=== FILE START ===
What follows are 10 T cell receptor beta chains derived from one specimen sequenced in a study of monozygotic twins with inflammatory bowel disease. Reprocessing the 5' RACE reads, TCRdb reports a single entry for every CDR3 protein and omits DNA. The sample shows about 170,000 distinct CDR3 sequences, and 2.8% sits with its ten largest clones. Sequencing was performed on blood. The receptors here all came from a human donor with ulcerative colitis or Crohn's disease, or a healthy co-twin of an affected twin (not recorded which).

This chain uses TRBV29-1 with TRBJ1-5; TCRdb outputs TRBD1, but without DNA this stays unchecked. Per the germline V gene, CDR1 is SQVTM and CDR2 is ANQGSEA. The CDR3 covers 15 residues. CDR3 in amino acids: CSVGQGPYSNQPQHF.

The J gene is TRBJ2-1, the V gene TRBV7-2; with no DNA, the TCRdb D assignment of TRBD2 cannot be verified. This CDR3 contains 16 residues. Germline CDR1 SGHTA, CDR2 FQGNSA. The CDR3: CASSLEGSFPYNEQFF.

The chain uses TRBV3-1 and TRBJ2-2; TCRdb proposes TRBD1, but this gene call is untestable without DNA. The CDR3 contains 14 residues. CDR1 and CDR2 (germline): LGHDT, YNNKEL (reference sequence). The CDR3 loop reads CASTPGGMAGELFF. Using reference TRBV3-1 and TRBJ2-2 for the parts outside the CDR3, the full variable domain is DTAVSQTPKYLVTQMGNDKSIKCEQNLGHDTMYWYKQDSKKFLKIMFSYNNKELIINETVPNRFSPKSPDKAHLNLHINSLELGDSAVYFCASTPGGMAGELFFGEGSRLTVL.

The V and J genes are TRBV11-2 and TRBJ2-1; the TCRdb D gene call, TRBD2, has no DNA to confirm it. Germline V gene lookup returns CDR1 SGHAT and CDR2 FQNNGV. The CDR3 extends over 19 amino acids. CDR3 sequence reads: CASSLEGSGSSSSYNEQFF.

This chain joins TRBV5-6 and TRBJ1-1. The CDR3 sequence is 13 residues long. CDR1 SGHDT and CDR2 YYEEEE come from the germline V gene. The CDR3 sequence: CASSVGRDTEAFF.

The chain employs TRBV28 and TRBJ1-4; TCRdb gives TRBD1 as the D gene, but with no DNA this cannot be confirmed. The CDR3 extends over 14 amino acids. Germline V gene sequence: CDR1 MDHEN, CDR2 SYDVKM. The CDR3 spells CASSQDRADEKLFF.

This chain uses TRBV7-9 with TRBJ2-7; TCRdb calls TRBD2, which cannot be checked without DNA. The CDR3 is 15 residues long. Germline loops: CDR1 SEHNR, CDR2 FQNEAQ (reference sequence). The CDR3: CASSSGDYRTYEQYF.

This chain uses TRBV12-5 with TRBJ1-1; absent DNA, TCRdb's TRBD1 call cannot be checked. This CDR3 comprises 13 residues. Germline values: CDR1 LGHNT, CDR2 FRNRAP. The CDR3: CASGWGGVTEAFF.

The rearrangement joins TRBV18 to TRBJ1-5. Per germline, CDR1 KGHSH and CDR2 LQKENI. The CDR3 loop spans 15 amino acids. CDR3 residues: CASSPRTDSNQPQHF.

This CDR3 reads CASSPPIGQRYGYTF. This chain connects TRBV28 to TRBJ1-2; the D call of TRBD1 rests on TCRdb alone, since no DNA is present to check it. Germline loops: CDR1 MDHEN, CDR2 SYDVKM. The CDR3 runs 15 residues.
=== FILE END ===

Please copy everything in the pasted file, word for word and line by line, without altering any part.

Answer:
What follows are 10 T cell receptor beta chains derived from one specimen sequenced in a study of monozygotic twins with inflammatory bowel disease. Reprocessing the 5' RACE reads, TCRdb reports a single entry for every CDR3 protein and omits DNA. The sample shows about 170,000 distinct CDR3 sequences, and 2.8% sits with its ten largest clones. Sequencing was performed on blood. The receptors here all came from a human donor with ulcerative colitis or Crohn's disease, or a healthy co-twin of an affected twin (not recorded which).

This chain uses TRBV29-1 with TRBJ1-5; TCRdb outputs TRBD1, but without DNA this stays unchecked. Per the germline V gene, CDR1 is SQVTM and CDR2 is ANQGSEA. The CDR3 covers 15 residues. CDR3 in amino acids: CSVGQGPYSNQPQHF.

The J gene is TRBJ2-1, the V gene TRBV7-2; with no DNA, the TCRdb D assignment of TRBD2 cannot be verified. This CDR3 contains 16 residues. Germline CDR1 SGHTA, CDR2 FQGNSA. The CDR3: CASSLEGSFPYNEQFF.

The chain uses TRBV3-1 and TRBJ2-2; TCRdb proposes TRBD1, but this gene call is untestable without DNA. The CDR3 contains 14 residues. CDR1 and CDR2 (germline): LGHDT, YNNKEL (reference sequence). The CDR3 loop reads CASTPGGMAGELFF. Using reference TRBV3-1 and TRBJ2-2 for the parts outside the CDR3, the full variable domain is DTAVSQTPKYLVTQMGNDKSIKCEQNLGHDTMYWYKQDSKKFLKIMFSYNNKELIINETVPNRFSPKSPDKAHLNLHINSLELGDSAVYFCASTPGGMAGELFFGEGSRLTVL.

The V and J genes are TRBV11-2 and TRBJ2-1; the TCRdb D gene call, TRBD2, has no DNA to confirm it. Germline V gene lookup returns CDR1 SGHAT and CDR2 FQNNGV. The CDR3 extends over 19 amino acids. CDR3 sequence reads: CASSLEGSGSSSSYNEQFF.

This chain joins TRBV5-6 and TRBJ1-1. The CDR3 sequence is 13 residues long. CDR1 SGHDT and CDR2 YYEEEE come from the germline V gene. The CDR3 sequence: CASSVGRDTEAFF.

The chain employs TRBV28 and TRBJ1-4; TCRdb gives TRBD1 as the D gene, but with no DNA this cannot be confirmed. The CDR3 extends over 14 amino acids. Germline V gene sequence: CDR1 MDHEN, CDR2 SYDVKM. The CDR3 spells CASSQDRADEKLFF.

This chain uses TRBV7-9 with TRBJ2-7; TCRdb calls TRBD2, which cannot be checked without DNA. The CDR3 is 15 residues long. Germline loops: CDR1 SEHNR, CDR2 FQNEAQ (reference sequence). The CDR3: CASSSGDYRTYEQYF.

This chain uses TRBV12-5 with TRBJ1-1; absent DNA, TCRdb's TRBD1 call cannot be checked. This CDR3 comprises 13 residues. Germline values: CDR1 LGHNT, CDR2 FRNRAP. The CDR3: CASGWGGVTEAFF.

The rearrangement joins TRBV18 to TRBJ1-5. Per germline, CDR1 KGHSH and CDR2 LQKENI. The CDR3 loop spans 15 amino acids. CDR3 residues: CASSPRTDSNQPQHF.

This CDR3 reads CASSPPIGQRYGYTF. This chain connects TRBV28 to TRBJ1-2; the D call of TRBD1 rests on TCRdb alone, since no DNA is present to check it. Germline loops: CDR1 MDHEN, CDR2 SYDVKM. The CDR3 runs 15 residues.